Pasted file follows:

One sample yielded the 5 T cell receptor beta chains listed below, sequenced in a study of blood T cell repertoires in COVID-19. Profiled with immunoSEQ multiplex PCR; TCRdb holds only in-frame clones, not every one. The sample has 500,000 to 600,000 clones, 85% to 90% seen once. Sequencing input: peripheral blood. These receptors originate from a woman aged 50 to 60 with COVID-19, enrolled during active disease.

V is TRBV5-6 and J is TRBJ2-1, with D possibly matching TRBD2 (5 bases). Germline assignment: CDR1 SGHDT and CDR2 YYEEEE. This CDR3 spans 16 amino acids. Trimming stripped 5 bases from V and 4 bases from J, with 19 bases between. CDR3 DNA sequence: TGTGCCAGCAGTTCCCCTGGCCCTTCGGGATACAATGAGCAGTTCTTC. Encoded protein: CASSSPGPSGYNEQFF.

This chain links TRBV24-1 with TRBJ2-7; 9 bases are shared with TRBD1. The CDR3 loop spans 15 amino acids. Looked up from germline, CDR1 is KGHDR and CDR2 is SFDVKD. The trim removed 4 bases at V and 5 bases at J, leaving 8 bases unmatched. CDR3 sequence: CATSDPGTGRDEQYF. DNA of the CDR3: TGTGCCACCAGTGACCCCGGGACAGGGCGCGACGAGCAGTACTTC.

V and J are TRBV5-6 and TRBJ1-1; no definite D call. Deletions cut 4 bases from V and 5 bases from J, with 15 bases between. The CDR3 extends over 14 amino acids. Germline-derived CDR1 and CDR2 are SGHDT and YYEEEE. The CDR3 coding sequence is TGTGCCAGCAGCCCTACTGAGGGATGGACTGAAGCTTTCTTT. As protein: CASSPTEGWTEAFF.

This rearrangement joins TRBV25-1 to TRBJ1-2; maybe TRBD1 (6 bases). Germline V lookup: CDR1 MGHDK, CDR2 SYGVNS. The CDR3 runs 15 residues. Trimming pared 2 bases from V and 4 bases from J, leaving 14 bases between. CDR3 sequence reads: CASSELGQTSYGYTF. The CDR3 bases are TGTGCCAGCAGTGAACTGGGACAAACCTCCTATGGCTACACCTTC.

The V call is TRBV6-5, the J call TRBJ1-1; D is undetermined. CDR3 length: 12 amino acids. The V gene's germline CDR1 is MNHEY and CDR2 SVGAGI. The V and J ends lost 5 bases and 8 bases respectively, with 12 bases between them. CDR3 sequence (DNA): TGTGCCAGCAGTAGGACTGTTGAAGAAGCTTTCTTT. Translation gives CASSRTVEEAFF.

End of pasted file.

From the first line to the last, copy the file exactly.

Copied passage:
One sample yielded the 5 T cell receptor beta chains listed below, sequenced in a study of blood T cell repertoires in COVID-19. Profiled with immunoSEQ multiplex PCR; TCRdb holds only in-frame clones, not every one. The sample has 500,000 to 600,000 clones, 85% to 90% seen once. Sequencing input: peripheral blood. These receptors originate from a woman aged 50 to 60 with COVID-19, enrolled during active disease.

V is TRBV5-6 and J is TRBJ2-1, with D possibly matching TRBD2 (5 bases). Germline assignment: CDR1 SGHDT and CDR2 YYEEEE. This CDR3 spans 16 amino acids. Trimming stripped 5 bases from V and 4 bases from J, with 19 bases between. CDR3 DNA sequence: TGTGCCAGCAGTTCCCCTGGCCCTTCGGGATACAATGAGCAGTTCTTC. Encoded protein: CASSSPGPSGYNEQFF.

This chain links TRBV24-1 with TRBJ2-7; 9 bases are shared with TRBD1. The CDR3 loop spans 15 amino acids. Looked up from germline, CDR1 is KGHDR and CDR2 is SFDVKD. The trim removed 4 bases at V and 5 bases at J, leaving 8 bases unmatched. CDR3 sequence: CATSDPGTGRDEQYF. DNA of the CDR3: TGTGCCACCAGTGACCCCGGGACAGGGCGCGACGAGCAGTACTTC.

V and J are TRBV5-6 and TRBJ1-1; no definite D call. Deletions cut 4 bases from V and 5 bases from J, with 15 bases between. The CDR3 extends over 14 amino acids. Germline-derived CDR1 and CDR2 are SGHDT and YYEEEE. The CDR3 coding sequence is TGTGCCAGCAGCCCTACTGAGGGATGGACTGAAGCTTTCTTT. As protein: CASSPTEGWTEAFF.

This rearrangement joins TRBV25-1 to TRBJ1-2; maybe TRBD1 (6 bases). Germline V lookup: CDR1 MGHDK, CDR2 SYGVNS. The CDR3 runs 15 residues. Trimming pared 2 bases from V and 4 bases from J, leaving 14 bases between. CDR3 sequence reads: CASSELGQTSYGYTF. The CDR3 bases are TGTGCCAGCAGTGAACTGGGACAAACCTCCTATGGCTACACCTTC.

The V call is TRBV6-5, the J call TRBJ1-1; D is undetermined. CDR3 length: 12 amino acids. The V gene's germline CDR1 is MNHEY and CDR2 SVGAGI. The V and J ends lost 5 bases and 8 bases respectively, with 12 bases between them. CDR3 sequence (DNA): TGTGCCAGCAGTAGGACTGTTGAAGAAGCTTTCTTT. Translation gives CASSRTVEEAFF.